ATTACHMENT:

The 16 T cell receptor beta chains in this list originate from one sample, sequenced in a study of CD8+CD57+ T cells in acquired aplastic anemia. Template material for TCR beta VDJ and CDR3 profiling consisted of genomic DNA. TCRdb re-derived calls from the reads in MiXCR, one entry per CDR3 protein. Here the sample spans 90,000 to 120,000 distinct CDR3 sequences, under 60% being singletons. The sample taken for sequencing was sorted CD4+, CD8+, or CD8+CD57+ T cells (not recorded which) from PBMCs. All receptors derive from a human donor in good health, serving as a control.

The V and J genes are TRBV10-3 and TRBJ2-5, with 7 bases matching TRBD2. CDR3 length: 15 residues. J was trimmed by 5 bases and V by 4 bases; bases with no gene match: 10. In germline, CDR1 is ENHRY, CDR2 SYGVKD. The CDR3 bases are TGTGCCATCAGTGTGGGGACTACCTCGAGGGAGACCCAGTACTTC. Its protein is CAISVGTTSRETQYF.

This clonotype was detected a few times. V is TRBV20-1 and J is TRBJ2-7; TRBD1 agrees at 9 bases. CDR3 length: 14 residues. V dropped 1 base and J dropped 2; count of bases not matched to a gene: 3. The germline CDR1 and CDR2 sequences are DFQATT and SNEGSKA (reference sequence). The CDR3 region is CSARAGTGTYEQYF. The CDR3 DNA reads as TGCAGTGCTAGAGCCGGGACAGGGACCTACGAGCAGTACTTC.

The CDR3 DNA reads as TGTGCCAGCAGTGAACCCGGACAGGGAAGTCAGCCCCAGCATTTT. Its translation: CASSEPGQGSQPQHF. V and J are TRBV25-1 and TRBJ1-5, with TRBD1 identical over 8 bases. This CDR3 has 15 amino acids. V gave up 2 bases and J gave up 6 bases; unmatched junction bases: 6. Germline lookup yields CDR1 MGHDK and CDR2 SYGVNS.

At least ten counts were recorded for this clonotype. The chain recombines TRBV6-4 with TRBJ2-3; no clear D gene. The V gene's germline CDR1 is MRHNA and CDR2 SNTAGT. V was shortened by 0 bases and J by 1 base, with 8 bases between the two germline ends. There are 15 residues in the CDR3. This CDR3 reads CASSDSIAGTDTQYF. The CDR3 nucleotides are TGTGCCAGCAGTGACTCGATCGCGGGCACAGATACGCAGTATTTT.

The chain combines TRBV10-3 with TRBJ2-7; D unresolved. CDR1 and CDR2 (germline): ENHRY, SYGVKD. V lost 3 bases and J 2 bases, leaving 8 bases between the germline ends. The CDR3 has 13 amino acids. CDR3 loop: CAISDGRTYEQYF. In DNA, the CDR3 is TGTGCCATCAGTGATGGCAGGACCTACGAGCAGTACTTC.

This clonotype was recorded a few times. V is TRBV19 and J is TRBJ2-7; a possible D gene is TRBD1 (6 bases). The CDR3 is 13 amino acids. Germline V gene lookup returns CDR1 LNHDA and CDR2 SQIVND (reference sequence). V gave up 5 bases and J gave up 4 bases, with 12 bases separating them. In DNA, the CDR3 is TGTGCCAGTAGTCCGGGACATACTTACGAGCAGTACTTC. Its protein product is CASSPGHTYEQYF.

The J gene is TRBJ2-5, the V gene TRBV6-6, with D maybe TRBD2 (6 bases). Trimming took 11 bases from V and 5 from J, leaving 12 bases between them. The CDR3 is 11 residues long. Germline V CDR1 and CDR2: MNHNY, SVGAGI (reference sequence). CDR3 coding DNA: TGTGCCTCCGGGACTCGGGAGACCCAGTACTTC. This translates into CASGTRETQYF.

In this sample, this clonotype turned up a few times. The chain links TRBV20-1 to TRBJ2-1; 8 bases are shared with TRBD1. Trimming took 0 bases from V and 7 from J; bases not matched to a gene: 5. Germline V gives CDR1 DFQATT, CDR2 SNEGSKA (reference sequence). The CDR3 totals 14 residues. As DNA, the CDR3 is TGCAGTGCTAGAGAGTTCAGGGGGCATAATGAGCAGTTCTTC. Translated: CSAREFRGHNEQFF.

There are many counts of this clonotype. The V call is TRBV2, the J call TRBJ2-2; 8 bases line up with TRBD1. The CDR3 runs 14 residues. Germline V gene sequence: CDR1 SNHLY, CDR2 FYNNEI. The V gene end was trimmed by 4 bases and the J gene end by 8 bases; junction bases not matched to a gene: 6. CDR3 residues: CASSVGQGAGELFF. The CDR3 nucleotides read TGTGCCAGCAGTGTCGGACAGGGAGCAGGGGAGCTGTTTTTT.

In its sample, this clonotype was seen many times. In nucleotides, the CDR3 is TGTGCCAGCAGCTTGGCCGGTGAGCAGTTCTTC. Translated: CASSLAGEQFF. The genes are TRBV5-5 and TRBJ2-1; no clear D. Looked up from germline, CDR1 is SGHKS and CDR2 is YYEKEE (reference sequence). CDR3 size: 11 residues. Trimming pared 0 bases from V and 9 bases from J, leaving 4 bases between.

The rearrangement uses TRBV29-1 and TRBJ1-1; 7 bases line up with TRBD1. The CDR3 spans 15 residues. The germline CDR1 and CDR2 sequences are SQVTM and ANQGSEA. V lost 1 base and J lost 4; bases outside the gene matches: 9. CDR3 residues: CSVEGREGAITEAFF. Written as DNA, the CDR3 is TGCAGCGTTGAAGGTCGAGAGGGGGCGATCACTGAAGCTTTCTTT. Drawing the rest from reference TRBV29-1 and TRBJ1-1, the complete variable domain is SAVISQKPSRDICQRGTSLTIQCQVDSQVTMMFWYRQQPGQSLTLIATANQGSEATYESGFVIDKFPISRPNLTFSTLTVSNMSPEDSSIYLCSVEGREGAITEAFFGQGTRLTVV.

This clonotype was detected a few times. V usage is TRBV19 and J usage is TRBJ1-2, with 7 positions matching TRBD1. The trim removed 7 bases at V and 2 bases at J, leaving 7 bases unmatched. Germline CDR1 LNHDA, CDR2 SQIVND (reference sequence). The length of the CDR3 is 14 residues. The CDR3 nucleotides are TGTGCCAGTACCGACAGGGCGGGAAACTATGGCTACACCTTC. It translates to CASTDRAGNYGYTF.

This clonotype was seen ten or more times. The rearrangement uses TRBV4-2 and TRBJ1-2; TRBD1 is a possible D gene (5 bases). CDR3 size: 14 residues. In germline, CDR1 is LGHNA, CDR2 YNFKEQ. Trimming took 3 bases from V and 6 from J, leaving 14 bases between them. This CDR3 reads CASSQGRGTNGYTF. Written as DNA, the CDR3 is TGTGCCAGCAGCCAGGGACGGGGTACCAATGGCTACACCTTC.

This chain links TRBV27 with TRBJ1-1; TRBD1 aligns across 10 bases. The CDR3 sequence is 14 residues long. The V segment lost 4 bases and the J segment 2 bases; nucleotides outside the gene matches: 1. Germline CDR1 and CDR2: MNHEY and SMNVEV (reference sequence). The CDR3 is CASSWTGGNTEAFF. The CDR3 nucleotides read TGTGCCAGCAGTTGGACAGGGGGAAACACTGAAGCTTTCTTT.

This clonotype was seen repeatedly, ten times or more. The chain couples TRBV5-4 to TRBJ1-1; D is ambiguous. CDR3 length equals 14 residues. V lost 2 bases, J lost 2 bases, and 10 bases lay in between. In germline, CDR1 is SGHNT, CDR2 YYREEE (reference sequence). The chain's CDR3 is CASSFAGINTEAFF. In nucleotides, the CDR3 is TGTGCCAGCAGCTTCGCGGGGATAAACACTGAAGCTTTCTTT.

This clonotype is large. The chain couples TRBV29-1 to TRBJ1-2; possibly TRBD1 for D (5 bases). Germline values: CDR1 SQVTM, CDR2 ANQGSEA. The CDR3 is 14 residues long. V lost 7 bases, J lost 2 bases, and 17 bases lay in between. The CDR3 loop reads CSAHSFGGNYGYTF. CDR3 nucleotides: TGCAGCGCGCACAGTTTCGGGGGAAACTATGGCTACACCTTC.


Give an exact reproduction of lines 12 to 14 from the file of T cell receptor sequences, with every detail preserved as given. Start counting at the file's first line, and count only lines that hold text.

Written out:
The rearrangement uses TRBV29-1 and TRBJ1-1; 7 bases line up with TRBD1. The CDR3 spans 15 residues. The germline CDR1 and CDR2 sequences are SQVTM and ANQGSEA. V lost 1 base and J lost 4; bases outside the gene matches: 9. CDR3 residues: CSVEGREGAITEAFF. Written as DNA, the CDR3 is TGCAGCGTTGAAGGTCGAGAGGGGGCGATCACTGAAGCTTTCTTT. Drawing the rest from reference TRBV29-1 and TRBJ1-1, the complete variable domain is SAVISQKPSRDICQRGTSLTIQCQVDSQVTMMFWYRQQPGQSLTLIATANQGSEATYESGFVIDKFPISRPNLTFSTLTVSNMSPEDSSIYLCSVEGREGAITEAFFGQGTRLTVV.

This clonotype was detected a few times. V usage is TRBV19 and J usage is TRBJ1-2, with 7 positions matching TRBD1. The trim removed 7 bases at V and 2 bases at J, leaving 7 bases unmatched. Germline CDR1 LNHDA, CDR2 SQIVND (reference sequence). The length of the CDR3 is 14 residues. The CDR3 nucleotides are TGTGCCAGTACCGACAGGGCGGGAAACTATGGCTACACCTTC. It translates to CASTDRAGNYGYTF.

This clonotype was seen ten or more times. The rearrangement uses TRBV4-2 and TRBJ1-2; TRBD1 is a possible D gene (5 bases). CDR3 size: 14 residues. In germline, CDR1 is LGHNA, CDR2 YNFKEQ. Trimming took 3 bases from V and 6 from J, leaving 14 bases between them. This CDR3 reads CASSQGRGTNGYTF. Written as DNA, the CDR3 is TGTGCCAGCAGCCAGGGACGGGGTACCAATGGCTACACCTTC.